The New Hamas Charter Is About West Bank Politics, Not Ideology

April 14 2017

Earlier this month, the terrorist organization’s recently revised charter was published in the Lebanese media. The document, according to Pinḥas Inbari, moderates some of the original version’s most strident and hate-filled declarations, but doesn’t indicate any change in the movement’s goals. Even so, however, it has been rejected by Hamas leaders in Gaza:

To understand [the controversy], we must go back to the Seventh Fatah convention, where Jibril Rajoub—a senior operative in Fatah’s Tanzim militia—placed first [in elections], just behind the honorary place reserved for Marwan Barghouti, who is currently [in an Israeli prison] serving five life sentences for murder without the possibility of release. The convention was funded by Qatar, which harbors Khaled Meshal, the chairman of Hamas’s political bureau. The intent [of the convention] was for Rajoub to inherit the leadership from Mahmoud Abbas and invite Meshal to lead with him, thereby allowing Hamas access to the West Bank via the PLO.

Indeed, a significant part of the new Hamas charter discusses rehabilitating the PLO and Hamas joining it. . . . However, Hamas in Gaza is unwilling to recognize the PLO . . . and thus is not willing to recognize the new Hamas plant.

Many Israelis who are seeking any sign of Palestinian moderation will be delighted that such a document has been published at all. Yet, even in this new guise, Hamas is still sworn to Israel’s destruction, even without explicitly saying so. Hamas is devoted to war with Israel and therefore is opposed to any security cooperation with it. But all this is said in softer words than the old, blatantly anti-Semitic charter.

Read more at Jerusalem Center for Public Affairs

More about: Fatah, Hamas, Israel & Zionism, Khaled Meshal, Palestinian Authority, West Bank


The Future of a Free Iran May Lie with a Restoration of the Shah

June 25 2018

Examining the recent waves of protest and political unrest in the Islamic Republic—from women shunning the hijab to truckers going out on strike—Sohrab Ahmari considers what would happen in the event of an actual collapse of the regime. Through an analysis of Iranian history, he concludes that the country would best be served by placing Reza Pahlavi, the son and heir of its last shah, at the head of a constitutional monarchy:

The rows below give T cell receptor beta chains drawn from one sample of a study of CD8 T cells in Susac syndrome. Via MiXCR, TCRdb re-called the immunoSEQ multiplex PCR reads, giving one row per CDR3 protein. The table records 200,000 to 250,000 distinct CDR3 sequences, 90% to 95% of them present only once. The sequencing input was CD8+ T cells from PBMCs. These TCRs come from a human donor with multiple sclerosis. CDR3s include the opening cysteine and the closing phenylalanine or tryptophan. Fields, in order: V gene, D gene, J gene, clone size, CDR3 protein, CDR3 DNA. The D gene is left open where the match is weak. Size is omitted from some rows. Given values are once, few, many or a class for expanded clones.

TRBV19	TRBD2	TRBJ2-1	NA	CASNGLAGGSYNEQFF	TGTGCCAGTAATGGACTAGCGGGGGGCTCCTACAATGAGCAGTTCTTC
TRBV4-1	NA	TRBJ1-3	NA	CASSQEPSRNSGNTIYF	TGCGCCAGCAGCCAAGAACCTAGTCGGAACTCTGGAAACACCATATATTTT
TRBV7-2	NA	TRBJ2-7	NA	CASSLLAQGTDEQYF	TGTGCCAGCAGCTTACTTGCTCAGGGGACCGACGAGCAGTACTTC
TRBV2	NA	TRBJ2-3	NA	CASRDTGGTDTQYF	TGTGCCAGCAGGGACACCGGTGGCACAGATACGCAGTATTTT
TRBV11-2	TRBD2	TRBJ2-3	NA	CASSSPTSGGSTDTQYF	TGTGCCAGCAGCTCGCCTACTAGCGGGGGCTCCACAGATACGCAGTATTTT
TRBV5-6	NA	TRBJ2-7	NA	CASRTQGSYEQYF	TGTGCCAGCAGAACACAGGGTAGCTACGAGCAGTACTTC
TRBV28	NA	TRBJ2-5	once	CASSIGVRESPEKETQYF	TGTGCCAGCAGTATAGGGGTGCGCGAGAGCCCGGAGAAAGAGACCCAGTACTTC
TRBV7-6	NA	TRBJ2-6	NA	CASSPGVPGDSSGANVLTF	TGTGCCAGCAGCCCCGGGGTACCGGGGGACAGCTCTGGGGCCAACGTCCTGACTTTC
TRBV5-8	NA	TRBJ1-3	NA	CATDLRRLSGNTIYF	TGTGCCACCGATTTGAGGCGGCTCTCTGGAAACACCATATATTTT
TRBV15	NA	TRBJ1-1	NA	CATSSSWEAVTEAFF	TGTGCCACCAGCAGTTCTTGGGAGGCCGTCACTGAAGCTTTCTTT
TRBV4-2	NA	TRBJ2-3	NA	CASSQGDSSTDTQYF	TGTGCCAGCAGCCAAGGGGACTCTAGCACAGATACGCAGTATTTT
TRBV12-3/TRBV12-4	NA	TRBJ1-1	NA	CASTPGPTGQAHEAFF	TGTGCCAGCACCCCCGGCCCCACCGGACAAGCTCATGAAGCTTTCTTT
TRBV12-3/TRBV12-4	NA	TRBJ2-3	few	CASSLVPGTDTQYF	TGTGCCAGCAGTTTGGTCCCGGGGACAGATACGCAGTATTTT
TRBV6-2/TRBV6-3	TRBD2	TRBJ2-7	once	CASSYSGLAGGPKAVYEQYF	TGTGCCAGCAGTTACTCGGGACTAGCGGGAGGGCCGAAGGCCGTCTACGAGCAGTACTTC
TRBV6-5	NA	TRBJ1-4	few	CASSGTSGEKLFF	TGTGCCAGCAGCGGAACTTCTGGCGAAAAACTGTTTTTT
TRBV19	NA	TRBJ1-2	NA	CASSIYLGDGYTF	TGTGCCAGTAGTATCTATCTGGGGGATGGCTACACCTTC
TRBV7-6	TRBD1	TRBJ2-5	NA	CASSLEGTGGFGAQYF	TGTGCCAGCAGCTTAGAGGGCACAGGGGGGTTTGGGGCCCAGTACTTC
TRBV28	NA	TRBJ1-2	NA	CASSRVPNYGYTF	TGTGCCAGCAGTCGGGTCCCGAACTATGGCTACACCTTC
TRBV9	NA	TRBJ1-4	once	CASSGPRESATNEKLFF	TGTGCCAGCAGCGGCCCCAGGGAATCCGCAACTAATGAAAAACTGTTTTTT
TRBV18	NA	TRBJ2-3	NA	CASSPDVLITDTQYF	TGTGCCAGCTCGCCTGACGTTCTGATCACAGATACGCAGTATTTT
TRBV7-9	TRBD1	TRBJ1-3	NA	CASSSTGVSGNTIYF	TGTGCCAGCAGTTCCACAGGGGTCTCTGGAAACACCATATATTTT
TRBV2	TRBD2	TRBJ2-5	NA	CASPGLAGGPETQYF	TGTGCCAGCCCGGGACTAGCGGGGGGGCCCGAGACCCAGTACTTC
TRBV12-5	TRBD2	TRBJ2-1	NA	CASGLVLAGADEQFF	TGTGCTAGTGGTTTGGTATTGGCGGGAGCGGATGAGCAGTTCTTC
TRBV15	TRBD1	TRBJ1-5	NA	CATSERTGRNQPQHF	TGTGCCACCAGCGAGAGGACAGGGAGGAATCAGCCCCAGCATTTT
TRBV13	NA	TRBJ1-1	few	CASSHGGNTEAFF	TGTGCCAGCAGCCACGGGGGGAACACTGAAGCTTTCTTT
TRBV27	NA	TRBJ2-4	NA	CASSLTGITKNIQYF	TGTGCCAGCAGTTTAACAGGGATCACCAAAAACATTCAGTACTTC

The end of Islamist rule in Iran would be a world-historical event and an unalloyed good for the country and its neighbors, marking a return to normalcy four decades after the Ayatollah Khomeini founded his regime. . . . But what exactly is that normalcy? . . .

First, Iranian political culture demands a living source of authority to embody the will of the nation and stand above a fractious and ethnically heterogenous society. Put another way, Iranians need a “shah” of some sort. They have never lived collectively without one, and their political imagination has always been directed toward a throne. The constitutionalist experiment of the early 20th century coexisted (badly) with monarchic authority, and the current Islamic Republic has a supreme leader—which is to say, a shah by another name. It is the height of utopianism to imagine that a 2,500-year-old tradition can be wiped away. The presence of a shah, [however], needn’t mean the absence of rule of law, deliberative politics, or any of the other elements of ordered liberty that the West cherishes in its own systems. . . .

Second, Iranian political culture demands a source of continuity with Persian history. The anxieties associated with modernity and centuries of historical discontinuity drove Iranians into the arms of Khomeini and his bearded minions, who promised a connection to Shiite tradition. Khomeinism turned out to be a bloody failure, but there is scant reason to imagine the thirst for continuity has been quenched. . . . Iranian nationalism . . . could be the answer, and, to judge by the nationalist tone of the current upheaval, it is the one the people have already hit upon.

When protestors chant “We Will Die to Get Iran Back,” “Not Gaza, Not Lebanon, My Life Only for Iran,” and “Let Syria Be, Do Something for Me,” they are expressing a positive vision of Iranian nationhood: no longer do they wish to pay the price for the regime’s Shiite hegemonic ambitions. Iranian blood should be spilled for Iran, not Gaza, which for most Iranians is little more than a geographical abstraction. It is precisely its nationalist dimension that makes the current revolt the most potent the mullahs have yet faced. Nationalism, after all, is a much stronger force and in Iran the longing for historical continuity runs much deeper than liberal-democratic aspiration. Westerners who wish to see a replay of Central and Eastern Europe in 1989 in today’s Iran will find the lessons of Iranian history hard and distasteful, but Iranians and their friends who wish to see past the Islamic Republic must pay heed.

Read more at Commentary

More about: Iran, Nationalism, Politics & Current Affairs, Shah